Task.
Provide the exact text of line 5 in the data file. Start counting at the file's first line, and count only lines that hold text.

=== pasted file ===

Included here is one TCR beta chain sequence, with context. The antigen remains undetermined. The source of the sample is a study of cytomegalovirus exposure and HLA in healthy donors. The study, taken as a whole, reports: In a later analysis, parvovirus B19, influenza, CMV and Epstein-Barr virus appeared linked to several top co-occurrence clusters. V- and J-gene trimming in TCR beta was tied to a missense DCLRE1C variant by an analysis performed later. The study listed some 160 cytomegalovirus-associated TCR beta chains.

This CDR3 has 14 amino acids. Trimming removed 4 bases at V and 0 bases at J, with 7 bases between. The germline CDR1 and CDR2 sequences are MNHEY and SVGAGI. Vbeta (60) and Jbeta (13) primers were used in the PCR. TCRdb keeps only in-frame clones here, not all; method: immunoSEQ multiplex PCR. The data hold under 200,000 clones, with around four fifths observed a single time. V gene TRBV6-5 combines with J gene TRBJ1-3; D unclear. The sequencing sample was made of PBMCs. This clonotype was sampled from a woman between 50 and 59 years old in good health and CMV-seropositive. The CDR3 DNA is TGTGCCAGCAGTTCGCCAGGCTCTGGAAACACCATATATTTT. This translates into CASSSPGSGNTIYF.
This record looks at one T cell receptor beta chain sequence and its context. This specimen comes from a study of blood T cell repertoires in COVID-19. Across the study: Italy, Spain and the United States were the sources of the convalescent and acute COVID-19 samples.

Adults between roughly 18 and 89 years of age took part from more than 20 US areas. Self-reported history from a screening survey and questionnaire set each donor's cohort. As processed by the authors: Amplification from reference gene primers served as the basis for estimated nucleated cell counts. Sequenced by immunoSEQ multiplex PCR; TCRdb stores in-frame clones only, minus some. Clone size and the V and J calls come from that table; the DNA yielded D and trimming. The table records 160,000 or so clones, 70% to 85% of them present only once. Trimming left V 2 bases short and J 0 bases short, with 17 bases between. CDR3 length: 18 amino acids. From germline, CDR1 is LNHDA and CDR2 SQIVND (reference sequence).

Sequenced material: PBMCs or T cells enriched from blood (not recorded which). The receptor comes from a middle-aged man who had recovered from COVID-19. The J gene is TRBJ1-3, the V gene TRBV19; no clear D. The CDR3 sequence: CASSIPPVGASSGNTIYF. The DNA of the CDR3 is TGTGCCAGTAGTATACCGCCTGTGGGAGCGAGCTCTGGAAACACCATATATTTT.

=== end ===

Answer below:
Sequenced material: PBMCs or T cells enriched from blood (not recorded which). The receptor comes from a middle-aged man who had recovered from COVID-19. The J gene is TRBJ1-3, the V gene TRBV19; no clear D. The CDR3 sequence: CASSIPPVGASSGNTIYF. The DNA of the CDR3 is TGTGCCAGTAGTATACCGCCTGTGGGAGCGAGCTCTGGAAACACCATATATTTT.